Under the Indo-Pacific Partnership for Maritime Domain Awareness (IPMDA), the Quad aims to “offer a near-real-time, integrated, and cost-effective maritime domain awareness picture. This initiative will transform the ability of partners in the Pacific Islands, Southeast Asia, and the Indian Ocean region to fully monitor the waters on their shores and, in turn, to uphold a free and open Indo-Pacific.”

This way, the Quad powers will be able to assist more vulnerable regional states, especially nations with rival claims with China in the South China Sea, to enhance their “maritime domain awareness—a fundamental requirement for peace, stability, and prosperity—through an investment in IPMDA over five years.”

For decades, smaller countries across the Indo-Pacific have had to grapple with large-scale illegal fishing and, more recently, harassment from para-military vessels from China. Until now, many regional states lack even the basic capabilities to monitor their maritime domains.

As maritime security experts Zack Cooper and Gregory Poling explain, this new initiative is extremely crucial, since it “satisfies the desire of most regional partners for the Quad to provide public goods and address the needs of smaller states in and the Indian Ocean, Southeast Asia, and the Pacific Islands,” whose domain awareness capabilities “remain patchy and enforcement resembles a game of whack-a-mole in which badly outnumbered and overworked patrol vessels attempt to catch illicit operators,” oftentimes from China.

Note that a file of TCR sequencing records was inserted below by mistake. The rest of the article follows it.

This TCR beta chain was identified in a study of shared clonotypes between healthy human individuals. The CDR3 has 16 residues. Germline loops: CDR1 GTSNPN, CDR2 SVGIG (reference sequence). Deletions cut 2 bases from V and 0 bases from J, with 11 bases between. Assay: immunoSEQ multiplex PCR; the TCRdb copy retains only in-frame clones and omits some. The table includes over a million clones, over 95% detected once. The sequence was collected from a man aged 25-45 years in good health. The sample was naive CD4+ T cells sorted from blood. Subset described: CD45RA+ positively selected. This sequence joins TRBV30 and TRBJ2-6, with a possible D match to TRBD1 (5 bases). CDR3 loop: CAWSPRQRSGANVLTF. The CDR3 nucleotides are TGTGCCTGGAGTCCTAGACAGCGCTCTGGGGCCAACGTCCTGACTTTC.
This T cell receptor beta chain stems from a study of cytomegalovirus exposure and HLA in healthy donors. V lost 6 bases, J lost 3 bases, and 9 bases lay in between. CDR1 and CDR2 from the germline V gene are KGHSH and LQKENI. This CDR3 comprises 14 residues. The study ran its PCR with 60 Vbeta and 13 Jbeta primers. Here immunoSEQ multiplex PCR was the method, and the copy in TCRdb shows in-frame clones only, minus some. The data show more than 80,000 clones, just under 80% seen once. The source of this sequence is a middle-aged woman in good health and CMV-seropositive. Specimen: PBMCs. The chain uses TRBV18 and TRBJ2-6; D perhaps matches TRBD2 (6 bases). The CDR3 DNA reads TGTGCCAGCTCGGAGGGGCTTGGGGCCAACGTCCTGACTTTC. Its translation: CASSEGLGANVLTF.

To appreciate the significance of the wider new Quad initiatives, one must understand the grouping’s fragile and uncertain beginnings. No less than long-time Japanese prime minister Shinzo Abe, who espoused for a so-called “democratic security diamond” against China, is one of the key architects of the Quad and the whole “Indo-Pacific” paradigm.

During his first stint in power, Abe actively courted India, a traditionally “non-aligned” nation, to join in an emerging power bloc along with the US and Australia. The first major blow to the grouping, however, came from former Australian Labor Prime Minister Kevin Rudd, a Mandarin-speaking former diplomat who shunned tighter security cooperation with the other Quad powers amid his charm offensive with Beijing.

Chinese President Xi Jinping inspects a joint military exercise in the South China Sea in April 2018. Photo: Xinhua

Advocating for strategic caution, the former Australian leader skeptically argued: “Australia would run the risk of being left high and dry as a result of future foreign policy departures in Tokyo or Delhi.” On his part, former Indian prime minister Manmohan Singh also demurred from the grouping in a bid to stave off any confrontation with China, then an emerging new major economic partner.